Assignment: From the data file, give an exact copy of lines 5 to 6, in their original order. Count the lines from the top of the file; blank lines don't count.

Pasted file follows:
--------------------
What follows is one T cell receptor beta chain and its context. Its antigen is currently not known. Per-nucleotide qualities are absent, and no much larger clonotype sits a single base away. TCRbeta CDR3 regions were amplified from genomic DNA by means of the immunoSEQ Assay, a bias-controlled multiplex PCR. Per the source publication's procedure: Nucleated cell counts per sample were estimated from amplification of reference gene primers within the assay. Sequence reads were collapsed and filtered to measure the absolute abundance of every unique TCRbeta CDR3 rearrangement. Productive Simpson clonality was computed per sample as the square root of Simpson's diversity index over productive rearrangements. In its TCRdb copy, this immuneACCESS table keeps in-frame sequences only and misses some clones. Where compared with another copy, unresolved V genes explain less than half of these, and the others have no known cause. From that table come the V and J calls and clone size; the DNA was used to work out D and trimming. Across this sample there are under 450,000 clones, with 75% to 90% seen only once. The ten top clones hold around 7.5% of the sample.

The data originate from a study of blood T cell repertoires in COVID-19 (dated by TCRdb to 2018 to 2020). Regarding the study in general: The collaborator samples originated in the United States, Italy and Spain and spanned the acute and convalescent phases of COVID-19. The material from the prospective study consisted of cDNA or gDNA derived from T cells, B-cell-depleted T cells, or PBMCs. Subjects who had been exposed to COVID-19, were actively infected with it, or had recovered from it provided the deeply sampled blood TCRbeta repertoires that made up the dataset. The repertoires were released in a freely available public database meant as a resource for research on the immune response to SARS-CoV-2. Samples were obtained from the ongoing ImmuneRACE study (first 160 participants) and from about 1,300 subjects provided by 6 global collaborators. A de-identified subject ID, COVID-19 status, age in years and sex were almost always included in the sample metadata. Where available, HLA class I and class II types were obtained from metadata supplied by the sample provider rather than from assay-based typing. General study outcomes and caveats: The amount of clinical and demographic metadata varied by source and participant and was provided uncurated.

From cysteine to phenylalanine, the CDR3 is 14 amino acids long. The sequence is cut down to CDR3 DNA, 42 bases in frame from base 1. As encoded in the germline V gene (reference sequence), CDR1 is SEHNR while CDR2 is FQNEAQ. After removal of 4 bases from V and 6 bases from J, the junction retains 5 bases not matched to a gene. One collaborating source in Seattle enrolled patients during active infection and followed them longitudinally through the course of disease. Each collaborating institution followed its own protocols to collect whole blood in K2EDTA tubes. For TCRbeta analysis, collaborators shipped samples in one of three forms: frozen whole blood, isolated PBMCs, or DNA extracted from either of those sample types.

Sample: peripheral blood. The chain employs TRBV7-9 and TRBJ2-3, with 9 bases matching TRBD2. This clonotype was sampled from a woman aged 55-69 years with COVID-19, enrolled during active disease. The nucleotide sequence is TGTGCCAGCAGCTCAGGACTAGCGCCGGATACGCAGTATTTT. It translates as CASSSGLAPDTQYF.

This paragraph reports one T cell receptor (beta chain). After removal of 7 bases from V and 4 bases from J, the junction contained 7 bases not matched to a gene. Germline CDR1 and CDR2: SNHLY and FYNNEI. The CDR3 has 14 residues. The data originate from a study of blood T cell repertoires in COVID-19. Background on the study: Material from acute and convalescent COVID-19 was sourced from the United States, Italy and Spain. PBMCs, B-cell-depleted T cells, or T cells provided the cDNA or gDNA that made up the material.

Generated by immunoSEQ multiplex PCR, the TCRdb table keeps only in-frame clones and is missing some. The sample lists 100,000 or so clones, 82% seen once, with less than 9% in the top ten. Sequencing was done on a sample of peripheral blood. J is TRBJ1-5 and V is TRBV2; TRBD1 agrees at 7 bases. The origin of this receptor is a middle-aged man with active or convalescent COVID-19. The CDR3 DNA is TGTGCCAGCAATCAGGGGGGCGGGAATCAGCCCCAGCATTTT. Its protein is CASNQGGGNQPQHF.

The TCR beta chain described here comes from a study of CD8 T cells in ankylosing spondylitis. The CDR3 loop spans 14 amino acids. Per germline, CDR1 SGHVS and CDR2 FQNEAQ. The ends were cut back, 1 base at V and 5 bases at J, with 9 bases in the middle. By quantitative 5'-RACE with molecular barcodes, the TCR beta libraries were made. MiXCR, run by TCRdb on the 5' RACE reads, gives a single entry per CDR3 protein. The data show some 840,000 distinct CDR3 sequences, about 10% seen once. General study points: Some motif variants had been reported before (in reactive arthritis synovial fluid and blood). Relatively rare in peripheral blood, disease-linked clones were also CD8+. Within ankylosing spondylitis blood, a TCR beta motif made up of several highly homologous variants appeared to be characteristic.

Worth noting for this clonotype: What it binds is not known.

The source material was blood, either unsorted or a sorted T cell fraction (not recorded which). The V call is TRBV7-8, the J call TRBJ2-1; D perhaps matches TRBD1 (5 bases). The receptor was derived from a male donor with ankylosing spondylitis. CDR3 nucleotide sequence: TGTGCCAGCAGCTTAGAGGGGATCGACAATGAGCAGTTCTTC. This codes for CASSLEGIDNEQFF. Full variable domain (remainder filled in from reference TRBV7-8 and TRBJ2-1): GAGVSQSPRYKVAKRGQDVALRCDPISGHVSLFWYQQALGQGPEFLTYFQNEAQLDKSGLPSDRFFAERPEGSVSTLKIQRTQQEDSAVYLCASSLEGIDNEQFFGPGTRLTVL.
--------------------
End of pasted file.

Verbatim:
This paragraph reports one T cell receptor (beta chain). After removal of 7 bases from V and 4 bases from J, the junction contained 7 bases not matched to a gene. Germline CDR1 and CDR2: SNHLY and FYNNEI. The CDR3 has 14 residues. The data originate from a study of blood T cell repertoires in COVID-19. Background on the study: Material from acute and convalescent COVID-19 was sourced from the United States, Italy and Spain. PBMCs, B-cell-depleted T cells, or T cells provided the cDNA or gDNA that made up the material.

Generated by immunoSEQ multiplex PCR, the TCRdb table keeps only in-frame clones and is missing some. The sample lists 100,000 or so clones, 82% seen once, with less than 9% in the top ten. Sequencing was done on a sample of peripheral blood. J is TRBJ1-5 and V is TRBV2; TRBD1 agrees at 7 bases. The origin of this receptor is a middle-aged man with active or convalescent COVID-19. The CDR3 DNA is TGTGCCAGCAATCAGGGGGGCGGGAATCAGCCCCAGCATTTT. Its protein is CASNQGGGNQPQHF.